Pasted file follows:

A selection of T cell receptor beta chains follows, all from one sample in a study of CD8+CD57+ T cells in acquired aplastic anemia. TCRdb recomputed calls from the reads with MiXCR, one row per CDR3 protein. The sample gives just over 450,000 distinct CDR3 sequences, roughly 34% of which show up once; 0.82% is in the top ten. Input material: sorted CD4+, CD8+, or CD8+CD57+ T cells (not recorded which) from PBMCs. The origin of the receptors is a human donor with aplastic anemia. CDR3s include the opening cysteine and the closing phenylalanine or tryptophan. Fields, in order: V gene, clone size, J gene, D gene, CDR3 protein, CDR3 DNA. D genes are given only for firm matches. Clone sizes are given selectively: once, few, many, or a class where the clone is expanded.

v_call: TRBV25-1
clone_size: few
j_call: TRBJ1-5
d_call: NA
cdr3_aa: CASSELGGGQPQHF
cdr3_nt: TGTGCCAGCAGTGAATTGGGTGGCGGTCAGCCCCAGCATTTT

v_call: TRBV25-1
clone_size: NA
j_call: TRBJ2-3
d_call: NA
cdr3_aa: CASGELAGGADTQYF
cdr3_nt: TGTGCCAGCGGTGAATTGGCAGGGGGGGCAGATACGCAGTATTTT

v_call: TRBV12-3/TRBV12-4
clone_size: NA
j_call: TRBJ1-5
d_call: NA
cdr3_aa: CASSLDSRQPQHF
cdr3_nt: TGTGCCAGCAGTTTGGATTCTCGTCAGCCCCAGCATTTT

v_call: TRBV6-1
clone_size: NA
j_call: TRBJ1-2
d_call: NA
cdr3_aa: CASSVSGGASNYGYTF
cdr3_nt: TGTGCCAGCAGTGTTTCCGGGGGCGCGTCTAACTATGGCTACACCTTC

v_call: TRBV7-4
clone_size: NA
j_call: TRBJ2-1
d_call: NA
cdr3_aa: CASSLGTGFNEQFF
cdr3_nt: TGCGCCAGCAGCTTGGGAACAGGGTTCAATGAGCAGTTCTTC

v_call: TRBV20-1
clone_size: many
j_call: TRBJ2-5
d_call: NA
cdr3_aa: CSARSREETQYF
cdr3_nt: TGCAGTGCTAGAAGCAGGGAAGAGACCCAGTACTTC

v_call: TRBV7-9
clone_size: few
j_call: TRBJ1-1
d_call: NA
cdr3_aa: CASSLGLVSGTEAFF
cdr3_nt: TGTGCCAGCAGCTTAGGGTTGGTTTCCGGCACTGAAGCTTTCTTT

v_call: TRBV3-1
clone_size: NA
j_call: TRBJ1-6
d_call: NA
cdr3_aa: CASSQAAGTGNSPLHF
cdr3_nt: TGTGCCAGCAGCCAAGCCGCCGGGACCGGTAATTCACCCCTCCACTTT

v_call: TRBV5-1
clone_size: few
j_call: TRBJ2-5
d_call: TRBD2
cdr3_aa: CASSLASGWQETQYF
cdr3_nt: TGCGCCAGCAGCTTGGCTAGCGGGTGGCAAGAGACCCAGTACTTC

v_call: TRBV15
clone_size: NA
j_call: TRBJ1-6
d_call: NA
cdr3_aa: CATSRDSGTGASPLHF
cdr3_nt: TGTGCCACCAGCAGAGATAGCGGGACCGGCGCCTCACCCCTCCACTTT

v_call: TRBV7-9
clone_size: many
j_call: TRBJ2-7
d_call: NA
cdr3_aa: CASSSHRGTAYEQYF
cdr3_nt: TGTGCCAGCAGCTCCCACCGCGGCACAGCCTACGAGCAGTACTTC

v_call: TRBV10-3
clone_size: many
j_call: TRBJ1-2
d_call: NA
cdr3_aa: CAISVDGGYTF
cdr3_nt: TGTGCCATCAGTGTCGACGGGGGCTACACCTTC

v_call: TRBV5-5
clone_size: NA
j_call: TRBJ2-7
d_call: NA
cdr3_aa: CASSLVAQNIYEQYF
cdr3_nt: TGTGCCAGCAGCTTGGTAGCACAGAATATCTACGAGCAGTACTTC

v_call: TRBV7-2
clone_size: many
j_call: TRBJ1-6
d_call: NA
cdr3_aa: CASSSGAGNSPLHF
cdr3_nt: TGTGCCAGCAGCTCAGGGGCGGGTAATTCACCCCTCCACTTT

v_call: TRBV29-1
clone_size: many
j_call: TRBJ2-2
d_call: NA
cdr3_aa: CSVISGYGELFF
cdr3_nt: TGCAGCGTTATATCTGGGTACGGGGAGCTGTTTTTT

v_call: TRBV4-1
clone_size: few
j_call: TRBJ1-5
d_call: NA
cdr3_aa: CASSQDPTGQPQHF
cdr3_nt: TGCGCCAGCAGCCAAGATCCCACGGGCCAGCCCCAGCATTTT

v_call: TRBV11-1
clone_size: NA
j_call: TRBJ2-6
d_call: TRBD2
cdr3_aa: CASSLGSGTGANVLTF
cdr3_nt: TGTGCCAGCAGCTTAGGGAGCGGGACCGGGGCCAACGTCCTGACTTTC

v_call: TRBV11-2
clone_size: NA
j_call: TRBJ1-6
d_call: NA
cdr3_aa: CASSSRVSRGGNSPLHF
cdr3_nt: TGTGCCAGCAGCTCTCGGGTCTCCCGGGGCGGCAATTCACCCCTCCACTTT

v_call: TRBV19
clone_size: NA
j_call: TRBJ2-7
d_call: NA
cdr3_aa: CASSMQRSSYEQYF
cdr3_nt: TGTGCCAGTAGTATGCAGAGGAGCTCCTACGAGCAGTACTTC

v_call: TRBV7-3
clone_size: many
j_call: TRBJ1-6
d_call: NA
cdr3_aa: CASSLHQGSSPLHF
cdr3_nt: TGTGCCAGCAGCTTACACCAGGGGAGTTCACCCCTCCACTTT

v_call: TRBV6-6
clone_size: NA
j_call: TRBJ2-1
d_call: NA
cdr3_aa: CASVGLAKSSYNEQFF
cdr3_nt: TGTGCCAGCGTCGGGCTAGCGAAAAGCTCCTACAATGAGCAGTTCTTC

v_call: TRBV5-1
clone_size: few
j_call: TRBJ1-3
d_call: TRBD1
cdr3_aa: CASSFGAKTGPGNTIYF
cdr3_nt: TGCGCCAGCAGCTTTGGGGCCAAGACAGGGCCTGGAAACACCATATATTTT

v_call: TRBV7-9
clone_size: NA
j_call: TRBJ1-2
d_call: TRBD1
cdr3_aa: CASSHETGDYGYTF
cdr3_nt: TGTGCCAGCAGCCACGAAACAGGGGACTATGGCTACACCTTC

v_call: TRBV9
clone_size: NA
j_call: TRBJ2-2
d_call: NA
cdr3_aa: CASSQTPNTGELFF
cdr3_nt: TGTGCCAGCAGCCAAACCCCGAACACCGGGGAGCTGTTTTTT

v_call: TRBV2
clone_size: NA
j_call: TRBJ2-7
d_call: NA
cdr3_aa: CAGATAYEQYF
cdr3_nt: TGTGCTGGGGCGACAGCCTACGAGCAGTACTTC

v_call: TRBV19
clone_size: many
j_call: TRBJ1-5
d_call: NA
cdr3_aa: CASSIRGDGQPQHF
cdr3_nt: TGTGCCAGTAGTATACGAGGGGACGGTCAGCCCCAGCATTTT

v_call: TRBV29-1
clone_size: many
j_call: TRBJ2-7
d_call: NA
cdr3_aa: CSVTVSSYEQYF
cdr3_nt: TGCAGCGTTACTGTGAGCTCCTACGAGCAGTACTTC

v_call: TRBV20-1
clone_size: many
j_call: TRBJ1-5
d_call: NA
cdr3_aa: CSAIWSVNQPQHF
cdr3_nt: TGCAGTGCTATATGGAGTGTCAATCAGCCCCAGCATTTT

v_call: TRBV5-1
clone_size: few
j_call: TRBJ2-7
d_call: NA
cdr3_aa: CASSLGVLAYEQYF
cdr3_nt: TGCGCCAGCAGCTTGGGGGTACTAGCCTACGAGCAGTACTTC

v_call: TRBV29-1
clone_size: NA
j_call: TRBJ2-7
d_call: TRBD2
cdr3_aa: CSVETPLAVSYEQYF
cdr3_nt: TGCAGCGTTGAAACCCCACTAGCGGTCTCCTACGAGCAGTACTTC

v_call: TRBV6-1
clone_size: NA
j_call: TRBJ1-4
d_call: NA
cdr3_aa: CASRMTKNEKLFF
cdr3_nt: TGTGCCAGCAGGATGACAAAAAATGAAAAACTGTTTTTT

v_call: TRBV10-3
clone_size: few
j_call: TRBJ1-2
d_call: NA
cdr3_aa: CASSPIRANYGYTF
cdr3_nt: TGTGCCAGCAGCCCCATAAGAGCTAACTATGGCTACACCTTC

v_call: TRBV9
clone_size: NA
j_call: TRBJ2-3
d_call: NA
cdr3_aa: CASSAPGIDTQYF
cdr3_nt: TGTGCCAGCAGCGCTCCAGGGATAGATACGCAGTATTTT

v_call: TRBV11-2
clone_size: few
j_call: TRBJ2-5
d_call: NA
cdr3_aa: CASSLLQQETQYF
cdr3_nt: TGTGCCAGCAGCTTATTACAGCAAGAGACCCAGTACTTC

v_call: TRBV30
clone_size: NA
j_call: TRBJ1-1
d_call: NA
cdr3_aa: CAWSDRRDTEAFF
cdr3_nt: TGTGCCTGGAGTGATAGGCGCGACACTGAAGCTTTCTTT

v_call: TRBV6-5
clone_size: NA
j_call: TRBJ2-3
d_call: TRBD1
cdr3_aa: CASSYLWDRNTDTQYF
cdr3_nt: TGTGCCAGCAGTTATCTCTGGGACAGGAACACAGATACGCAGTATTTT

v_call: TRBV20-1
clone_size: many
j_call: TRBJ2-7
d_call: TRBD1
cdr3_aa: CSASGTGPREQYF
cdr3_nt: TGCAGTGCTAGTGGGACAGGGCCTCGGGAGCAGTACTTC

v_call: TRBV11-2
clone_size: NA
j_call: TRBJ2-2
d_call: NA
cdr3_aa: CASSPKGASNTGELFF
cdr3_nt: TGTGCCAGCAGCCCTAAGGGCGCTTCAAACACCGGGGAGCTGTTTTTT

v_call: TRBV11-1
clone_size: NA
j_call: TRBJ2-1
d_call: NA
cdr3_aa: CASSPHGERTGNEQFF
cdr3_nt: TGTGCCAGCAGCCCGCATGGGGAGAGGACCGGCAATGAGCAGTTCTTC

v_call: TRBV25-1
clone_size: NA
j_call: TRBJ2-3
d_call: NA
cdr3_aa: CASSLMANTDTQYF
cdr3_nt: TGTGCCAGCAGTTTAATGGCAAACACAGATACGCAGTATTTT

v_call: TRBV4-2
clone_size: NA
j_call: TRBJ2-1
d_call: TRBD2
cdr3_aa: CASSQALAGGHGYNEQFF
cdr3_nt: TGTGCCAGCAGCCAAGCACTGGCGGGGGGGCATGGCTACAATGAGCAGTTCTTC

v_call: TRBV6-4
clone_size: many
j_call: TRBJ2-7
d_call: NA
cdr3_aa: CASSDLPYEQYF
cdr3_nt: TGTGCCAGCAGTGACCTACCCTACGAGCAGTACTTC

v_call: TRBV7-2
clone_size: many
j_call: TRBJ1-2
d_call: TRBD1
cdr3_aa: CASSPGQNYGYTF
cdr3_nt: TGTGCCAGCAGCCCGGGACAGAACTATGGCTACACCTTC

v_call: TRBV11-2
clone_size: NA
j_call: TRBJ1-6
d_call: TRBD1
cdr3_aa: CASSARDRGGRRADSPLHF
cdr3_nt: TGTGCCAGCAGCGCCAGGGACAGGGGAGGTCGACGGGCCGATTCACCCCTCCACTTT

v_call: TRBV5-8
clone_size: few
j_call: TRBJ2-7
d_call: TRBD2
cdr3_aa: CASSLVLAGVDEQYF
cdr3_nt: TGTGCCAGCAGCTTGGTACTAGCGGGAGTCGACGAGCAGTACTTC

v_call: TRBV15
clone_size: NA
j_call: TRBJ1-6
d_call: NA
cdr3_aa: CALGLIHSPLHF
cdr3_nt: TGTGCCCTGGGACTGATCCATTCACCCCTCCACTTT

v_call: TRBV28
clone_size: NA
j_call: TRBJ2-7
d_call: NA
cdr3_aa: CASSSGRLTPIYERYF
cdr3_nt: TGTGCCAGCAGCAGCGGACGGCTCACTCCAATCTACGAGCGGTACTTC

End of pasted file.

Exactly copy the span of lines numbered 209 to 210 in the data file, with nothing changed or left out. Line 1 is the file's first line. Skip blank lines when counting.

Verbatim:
d_call: NA
cdr3_aa: CAWSDRRDTEAFF